Clegg is partnering with the River Center, which provides the expertise on the river and its many inhabitants. Educating people about the river isn’t just for adults. Clegg runs day camps for children, too.

and another quote from Clough’s news. . .

     “I [Clegg] see north Palm Beach County, and especially Jupiter, becoming a known eco-tourism destination that attracts visitors from around the world and continues to provide those that live here an ‘out-of-this-world’ natural experience.”

[Briefly consider this: Couldn’t the Arthur R. Marshall Loxahatchee Wildlife Refuge in suburban Boynton Beach also become a “known eco-tourism destination that attracts visitors from around the world”?]

When asked by the reporter (Clough) what one of his favorite books is Clegg recommended the best seller The Last Child in the Woods, subtitled Saving Our Children From Nature-Deficit Disorder.

More information about the Loxahatchee River.

Below is a press release and video from the South Florida Water Management District (SFWMD) about the restoration of two historic dams along the Loxahatchee River in Jupiter for the ecosystem of this federally designated “wild and scenic river” for public recreation, e.g., access for kayaking, fishing, ecotourism and possibly helping children with NDD.

The Loxahatchee flows through Riverbend Park in Jupiter (in Palm Beach County) and north into Jonathan Dickinson State Park between Hobe Sound and Tequesta. Both of these parks are wonderful assets with Jonathan Dickinson being the largest state park in Southeast Florida and Riverbend Park having such a long history here in PBC.

Near Riverbend Park, also on the Loxahatchee River, is the popular historical site of Battlefield Park:

Since acquiring the land, the Palm Beach County Parks and Recreation Department’s goal has been to preserve the natural, archaeological, and cultural significance of these properties and to provide access and education to the public. . . . The parks [Riverbend and Battlefield] are also officially recognized as sites of two Second Seminole War battles and were home to pioneers and farmsteaders after those battles.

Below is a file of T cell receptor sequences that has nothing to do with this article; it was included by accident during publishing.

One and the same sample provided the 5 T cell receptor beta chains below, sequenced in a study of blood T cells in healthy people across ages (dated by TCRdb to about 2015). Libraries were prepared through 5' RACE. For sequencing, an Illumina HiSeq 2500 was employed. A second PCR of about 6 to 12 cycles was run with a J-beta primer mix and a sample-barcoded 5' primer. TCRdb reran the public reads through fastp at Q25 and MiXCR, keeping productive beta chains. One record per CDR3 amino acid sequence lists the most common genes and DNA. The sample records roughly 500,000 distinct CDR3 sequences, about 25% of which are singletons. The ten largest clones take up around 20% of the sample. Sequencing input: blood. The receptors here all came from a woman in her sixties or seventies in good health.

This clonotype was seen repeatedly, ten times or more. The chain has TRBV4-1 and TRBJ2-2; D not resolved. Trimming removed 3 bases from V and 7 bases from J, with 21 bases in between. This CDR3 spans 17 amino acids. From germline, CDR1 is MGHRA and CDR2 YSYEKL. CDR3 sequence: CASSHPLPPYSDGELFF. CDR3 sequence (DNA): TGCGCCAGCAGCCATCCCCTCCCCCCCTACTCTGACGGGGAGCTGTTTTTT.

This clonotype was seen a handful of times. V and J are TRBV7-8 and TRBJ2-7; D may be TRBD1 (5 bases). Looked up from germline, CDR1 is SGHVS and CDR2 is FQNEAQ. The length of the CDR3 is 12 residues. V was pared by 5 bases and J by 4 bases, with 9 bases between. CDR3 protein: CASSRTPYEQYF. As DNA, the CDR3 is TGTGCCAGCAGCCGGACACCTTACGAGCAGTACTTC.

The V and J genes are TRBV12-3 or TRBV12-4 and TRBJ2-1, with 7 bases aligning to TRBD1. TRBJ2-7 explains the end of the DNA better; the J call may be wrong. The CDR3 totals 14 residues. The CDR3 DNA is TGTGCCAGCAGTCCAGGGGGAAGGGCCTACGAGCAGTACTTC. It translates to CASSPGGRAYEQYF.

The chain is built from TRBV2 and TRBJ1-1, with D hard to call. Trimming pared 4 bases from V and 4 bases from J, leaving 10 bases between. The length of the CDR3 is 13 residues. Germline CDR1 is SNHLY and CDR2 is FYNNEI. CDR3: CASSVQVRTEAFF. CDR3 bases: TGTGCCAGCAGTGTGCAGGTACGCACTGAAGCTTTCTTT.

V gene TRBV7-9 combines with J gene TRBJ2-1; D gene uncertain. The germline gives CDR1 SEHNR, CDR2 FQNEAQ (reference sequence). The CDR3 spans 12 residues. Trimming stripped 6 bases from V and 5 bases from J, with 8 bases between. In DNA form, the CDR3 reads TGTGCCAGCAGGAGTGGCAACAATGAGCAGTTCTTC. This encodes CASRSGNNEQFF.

Press release datelined May 2018,
“SFWMD Completes Restoration of Historic
Loxahatchee River Dams”:

Jupiter, FL — [T]he South Florida Water Management District’s (SFWMD) Water Resources Analysis Coalition [WRAC] received a detailed presentation about the recently completed restoration of two historic dams on the Loxahatchee River in northern Palm Beach County.
     The dams, first built in the 1930s by local families, control and regulate upstream flow stages of the Northwest Fork of the river, the state's first designated “wild and scenic” river. The dams also maintain the hydrology of the riverine floodplain ecosystem. Modeling has shown that without the two dams in place, the upstream water levels would be about 1.5 feet lower, draining the freshwater swamp and encouraging saltwater intrusion.
     “One of SFWMD’s primary missions is the protection of natural systems and these dam renovations are crucial to ensuring the future of the Loxahatchee River," said Governing Board Vice Chair Melanie Peterson, a Palm Beach County resident and former member of the Loxahatchee River Management Coordinating Council. “These dams are not only living parts of Palm Beach County's history, but they are essential to protecting the cypress swamp floodplain that makes the Loxahatchee so unique.”

The video from SFWMD:

For reference: Note the Loxahatchee River Watershed Project in the map below (top right) and the “Mecca Parcel” to the west.

Click on image to enlarge:

The Loxahatchee National Wildlife Refuge is southeast of Lake Okeechobee (see WCA 1 on map). FYI: The Loxahatchee Sierra Club and SFWMD have been coordinating together to control the spread of Lygodium. To learn more click on this link.

Hope you found this information helpful today.

And as to the question, “Who relies on Lake Okeechobee?”

The answer is millions of people and every community in South Florida, businesses and the environment all rely each and every day on the “Liquid Heart of Florida”: